1. “The World of the Crusaders: Islam, East Rome, and the Popes,” in The First Crusade, ed. Edward Peters, The Chronicle of Fulcher of Chartres and other Source Materials, Second Edition (Philadelphia: University of Pennsylvania Press, 1998), 5.
  2. Jill N. Claster, Sacred Violence (Toronto: University of Toronto Press, 2009), 23.
  3. “Godfrey of Bouillon: The Version of Anna Comnena,” in The First Crusade, ed. Edward Peters, The Chronicle of Fulcher of Chartres and other Source Materials, Second Edition (Philadelphia: University of Pennsylvania Press, 1998), 168.
  4. “The Speech of Urban: The Version of Baldric of Dol,” in The First Crusade, ed. Edward Peters, The Chronicle of Fulcher of Chartres and other Source Materials, Second Edition (Philadelphia: University of Pennsylvania Press, 1998), 29.
  5. “Bohemund: The Version of Anna Comnena,” in The First Crusade, ed. Edward Peters, The Chronicle of Fulcher of Chartres and other Source Materials, Second Edition (Philadelphia: University of Pennsylvania Press, 1998), 174.
  6. “Bohemund: The Version of Anna Comnena,” in The First Crusade, ed. Edward Peters, The Chronicle of Fulcher of Chartres and other Source Materials, Second Edition (Philadelphia: University of Pennsylvania Press, 1998), 175.
  7. “Bohemund: The Version of Anna Comnena,” in The First Crusade, ed. Edward Peters, The Chronicle of Fulcher of Chartres and other Source Materials, Second Edition (Philadelphia: University of Pennsylvania Press, 1998), 175.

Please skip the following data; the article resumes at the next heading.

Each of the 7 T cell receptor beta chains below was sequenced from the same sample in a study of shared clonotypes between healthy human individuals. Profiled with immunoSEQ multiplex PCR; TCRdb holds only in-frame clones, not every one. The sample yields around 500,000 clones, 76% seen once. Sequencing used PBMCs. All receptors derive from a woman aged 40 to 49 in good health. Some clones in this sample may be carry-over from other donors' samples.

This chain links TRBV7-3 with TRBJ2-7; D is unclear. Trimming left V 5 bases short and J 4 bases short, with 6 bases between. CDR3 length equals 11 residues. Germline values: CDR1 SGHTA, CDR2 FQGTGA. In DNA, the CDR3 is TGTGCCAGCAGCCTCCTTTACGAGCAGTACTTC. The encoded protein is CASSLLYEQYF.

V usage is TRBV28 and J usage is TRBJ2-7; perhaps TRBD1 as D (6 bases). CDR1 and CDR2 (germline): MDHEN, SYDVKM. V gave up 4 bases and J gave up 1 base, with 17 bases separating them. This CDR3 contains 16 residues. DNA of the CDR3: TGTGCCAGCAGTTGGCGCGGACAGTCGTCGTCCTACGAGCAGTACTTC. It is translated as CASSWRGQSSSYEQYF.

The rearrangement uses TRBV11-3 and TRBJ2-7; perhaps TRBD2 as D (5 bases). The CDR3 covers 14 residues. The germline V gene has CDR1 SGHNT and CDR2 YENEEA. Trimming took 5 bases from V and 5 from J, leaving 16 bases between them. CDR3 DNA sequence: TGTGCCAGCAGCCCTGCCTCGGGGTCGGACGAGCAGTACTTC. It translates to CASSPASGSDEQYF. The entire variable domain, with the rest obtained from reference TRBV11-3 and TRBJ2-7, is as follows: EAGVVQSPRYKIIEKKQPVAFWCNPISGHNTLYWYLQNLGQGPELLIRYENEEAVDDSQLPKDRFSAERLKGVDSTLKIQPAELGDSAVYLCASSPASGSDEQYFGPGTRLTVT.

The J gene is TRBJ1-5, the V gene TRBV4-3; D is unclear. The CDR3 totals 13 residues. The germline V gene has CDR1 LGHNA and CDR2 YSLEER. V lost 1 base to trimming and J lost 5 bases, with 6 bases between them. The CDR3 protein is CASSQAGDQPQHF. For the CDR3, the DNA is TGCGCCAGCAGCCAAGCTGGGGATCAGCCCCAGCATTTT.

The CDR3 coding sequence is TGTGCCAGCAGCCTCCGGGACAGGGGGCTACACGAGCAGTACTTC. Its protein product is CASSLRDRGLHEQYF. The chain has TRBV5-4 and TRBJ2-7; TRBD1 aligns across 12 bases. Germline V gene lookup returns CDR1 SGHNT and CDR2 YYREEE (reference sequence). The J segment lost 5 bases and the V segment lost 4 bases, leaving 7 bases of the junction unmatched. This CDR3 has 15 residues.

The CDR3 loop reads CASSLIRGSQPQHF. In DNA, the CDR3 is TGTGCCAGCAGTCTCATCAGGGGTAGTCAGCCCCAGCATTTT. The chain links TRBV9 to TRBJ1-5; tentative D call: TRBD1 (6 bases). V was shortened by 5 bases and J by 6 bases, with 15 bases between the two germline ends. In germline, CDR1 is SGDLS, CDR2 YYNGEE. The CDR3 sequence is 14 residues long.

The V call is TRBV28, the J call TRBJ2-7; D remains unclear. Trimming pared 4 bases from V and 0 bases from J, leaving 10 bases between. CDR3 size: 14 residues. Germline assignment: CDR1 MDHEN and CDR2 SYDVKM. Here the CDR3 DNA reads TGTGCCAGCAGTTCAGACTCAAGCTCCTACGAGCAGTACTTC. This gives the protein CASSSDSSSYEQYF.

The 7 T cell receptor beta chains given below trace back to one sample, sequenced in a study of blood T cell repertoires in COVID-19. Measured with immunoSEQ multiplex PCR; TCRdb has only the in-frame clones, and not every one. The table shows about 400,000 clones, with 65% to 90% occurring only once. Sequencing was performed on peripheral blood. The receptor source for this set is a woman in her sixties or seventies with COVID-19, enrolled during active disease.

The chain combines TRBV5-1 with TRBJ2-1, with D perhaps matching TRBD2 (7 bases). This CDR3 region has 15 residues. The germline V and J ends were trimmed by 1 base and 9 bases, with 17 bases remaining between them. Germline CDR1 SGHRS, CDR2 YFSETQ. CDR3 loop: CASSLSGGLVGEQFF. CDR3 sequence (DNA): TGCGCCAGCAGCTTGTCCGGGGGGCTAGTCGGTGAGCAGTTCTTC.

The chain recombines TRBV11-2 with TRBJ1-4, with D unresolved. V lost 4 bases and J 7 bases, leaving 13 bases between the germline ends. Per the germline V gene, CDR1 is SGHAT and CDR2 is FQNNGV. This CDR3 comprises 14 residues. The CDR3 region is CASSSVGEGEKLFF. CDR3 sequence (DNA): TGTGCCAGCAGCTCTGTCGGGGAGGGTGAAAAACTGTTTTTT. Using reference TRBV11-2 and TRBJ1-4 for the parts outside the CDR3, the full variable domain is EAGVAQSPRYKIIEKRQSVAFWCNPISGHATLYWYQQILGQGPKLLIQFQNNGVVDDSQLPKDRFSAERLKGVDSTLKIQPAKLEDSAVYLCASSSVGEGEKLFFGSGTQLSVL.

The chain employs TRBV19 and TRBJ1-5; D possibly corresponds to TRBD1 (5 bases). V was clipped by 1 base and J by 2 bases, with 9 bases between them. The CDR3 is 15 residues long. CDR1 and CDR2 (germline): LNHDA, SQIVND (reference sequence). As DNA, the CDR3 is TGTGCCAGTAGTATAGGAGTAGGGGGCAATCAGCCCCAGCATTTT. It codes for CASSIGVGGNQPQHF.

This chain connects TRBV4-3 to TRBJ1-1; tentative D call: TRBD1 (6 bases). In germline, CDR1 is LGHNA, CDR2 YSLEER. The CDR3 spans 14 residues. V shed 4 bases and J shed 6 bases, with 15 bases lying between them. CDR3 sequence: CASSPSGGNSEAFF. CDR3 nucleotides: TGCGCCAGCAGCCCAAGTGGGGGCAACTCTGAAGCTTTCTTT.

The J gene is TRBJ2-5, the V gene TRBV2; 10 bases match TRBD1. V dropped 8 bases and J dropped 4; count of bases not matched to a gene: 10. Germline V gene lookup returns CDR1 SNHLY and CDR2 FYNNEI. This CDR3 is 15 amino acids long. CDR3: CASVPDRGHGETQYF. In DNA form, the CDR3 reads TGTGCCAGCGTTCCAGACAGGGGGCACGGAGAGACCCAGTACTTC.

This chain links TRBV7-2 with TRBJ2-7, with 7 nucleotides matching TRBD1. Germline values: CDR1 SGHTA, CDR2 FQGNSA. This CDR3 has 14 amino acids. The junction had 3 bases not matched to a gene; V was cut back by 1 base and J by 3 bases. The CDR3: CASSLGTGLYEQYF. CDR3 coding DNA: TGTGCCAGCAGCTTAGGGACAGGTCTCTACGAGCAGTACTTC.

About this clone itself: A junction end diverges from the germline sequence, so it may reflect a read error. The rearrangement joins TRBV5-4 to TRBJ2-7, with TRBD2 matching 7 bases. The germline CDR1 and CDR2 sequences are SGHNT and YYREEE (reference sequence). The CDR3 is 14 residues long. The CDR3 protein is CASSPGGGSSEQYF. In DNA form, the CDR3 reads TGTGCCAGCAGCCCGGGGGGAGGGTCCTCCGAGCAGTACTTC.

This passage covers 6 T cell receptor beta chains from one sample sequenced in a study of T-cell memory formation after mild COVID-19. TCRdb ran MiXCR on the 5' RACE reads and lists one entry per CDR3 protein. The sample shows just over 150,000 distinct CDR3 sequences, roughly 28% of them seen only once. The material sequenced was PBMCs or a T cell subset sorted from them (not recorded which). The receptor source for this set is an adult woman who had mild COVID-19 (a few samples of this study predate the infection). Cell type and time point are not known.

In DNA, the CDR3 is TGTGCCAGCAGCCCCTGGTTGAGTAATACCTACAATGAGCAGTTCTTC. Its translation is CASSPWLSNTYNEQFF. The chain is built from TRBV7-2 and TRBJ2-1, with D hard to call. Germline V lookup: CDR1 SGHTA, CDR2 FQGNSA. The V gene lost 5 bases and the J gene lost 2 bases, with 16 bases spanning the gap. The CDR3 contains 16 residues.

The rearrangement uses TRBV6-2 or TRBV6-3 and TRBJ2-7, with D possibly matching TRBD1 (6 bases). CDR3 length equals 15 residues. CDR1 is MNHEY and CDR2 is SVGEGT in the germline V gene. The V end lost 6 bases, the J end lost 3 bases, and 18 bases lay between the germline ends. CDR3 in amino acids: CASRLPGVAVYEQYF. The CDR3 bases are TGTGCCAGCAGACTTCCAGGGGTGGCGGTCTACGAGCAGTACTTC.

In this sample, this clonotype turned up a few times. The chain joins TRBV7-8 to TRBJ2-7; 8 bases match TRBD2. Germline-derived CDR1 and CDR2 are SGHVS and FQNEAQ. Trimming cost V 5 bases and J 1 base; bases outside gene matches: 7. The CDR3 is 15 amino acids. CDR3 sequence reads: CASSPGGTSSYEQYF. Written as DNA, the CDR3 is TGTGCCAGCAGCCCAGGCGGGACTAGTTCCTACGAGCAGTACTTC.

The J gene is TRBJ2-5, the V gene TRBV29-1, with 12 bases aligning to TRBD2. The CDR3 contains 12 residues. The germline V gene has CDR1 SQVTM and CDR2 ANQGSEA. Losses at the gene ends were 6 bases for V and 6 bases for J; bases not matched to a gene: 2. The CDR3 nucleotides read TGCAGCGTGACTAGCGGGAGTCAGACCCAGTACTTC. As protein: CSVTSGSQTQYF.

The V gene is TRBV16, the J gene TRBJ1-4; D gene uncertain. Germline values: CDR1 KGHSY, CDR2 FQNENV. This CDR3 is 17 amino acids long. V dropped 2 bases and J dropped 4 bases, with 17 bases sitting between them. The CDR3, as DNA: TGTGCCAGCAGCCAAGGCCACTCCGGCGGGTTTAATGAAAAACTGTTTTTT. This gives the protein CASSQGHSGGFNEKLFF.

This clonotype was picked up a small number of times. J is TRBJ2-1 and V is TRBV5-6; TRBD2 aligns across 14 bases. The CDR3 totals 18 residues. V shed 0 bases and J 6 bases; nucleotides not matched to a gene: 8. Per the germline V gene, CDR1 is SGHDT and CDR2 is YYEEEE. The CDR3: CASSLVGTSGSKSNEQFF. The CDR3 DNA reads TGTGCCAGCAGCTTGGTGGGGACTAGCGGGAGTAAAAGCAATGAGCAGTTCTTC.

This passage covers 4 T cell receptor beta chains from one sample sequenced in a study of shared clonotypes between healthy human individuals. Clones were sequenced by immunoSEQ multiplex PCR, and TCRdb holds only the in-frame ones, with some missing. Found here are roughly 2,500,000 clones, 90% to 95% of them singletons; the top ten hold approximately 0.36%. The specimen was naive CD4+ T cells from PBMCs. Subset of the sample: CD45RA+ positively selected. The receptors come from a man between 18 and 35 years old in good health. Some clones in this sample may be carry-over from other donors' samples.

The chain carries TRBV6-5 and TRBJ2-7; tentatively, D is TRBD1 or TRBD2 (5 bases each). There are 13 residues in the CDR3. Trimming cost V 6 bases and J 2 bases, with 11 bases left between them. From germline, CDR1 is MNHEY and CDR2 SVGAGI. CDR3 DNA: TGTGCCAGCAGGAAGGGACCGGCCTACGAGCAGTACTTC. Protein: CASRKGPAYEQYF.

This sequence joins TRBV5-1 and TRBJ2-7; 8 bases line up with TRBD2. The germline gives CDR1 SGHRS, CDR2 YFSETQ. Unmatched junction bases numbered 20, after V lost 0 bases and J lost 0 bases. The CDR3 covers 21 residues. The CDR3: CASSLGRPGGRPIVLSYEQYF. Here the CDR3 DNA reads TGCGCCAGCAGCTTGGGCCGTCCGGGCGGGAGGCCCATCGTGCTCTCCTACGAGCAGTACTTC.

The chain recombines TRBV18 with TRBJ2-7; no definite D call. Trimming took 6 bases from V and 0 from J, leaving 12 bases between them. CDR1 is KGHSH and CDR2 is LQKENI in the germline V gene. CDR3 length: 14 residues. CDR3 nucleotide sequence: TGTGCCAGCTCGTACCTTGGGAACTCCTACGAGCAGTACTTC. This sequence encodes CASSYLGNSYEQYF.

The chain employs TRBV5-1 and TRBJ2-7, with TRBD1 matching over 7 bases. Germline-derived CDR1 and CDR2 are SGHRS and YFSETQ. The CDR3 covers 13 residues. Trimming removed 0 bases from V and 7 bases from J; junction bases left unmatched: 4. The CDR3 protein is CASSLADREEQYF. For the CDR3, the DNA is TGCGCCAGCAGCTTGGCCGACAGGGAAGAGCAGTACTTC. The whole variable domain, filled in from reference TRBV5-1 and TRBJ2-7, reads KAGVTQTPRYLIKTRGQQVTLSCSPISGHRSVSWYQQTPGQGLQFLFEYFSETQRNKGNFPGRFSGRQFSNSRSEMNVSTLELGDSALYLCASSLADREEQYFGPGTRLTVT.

8. Lecture Notes, History 3113:The Crusades (University of Oklahoma, Spring 2011) 2/17/11.
  9. “Bohemund: The Version of Anna Comnena,” in The First Crusade, ed. Edward Peters, The Chronicle of Fulcher of Chartres and other Source Materials, Second Edition (Philadelphia: University of Pennsylvania Press, 1998), 175.
  10. “Godfrey of Bouillon: The Version of Anna Comnena,” “Bohemund: The Version of Anna Comnena,” in The First Crusade, ed. Edward Peters, The Chronicle of Fulcher of Chartres and other Source Materials, Second Edition (Philadelphia: University of Pennsylvania Press, 1998), 171.
  11. Odo of Deuil, in History 3113: The Crusades (University of Oklahoma, Spring 2011), 14.
  12. Odo of Deuil, in History 3113: The Crusades (University of Oklahoma, Spring 2011), 14.
  13. “The Sufferings of the Crusaders: The Version of Raymond d’Aguilers,” in The First Crusade, ed. Edward Peters, The Chronicle of Fulcher of Chartres and other Source Materials, Second Edition (Philadelphia: University of Pennsylvania Press, 1998), 197.
  14. “The Sufferings of the Crusaders: The Version of Raymond d’Aguilers,” in The First Crusade, ed. Edward Peters, The Chronicle of Fulcher of Chartres and other Source Materials, Second Edition (Philadelphia: University of Pennsylvania Press, 1998), 197.
  15. “The Sufferings of the Crusaders: The Version of Raymond d’Aguilers,” in The First Crusade, ed. Edward Peters, The Chronicle of Fulcher of Chartres and other Source Materials, Second Edition (Philadelphia: University of Pennsylvania Press, 1998), 197-198.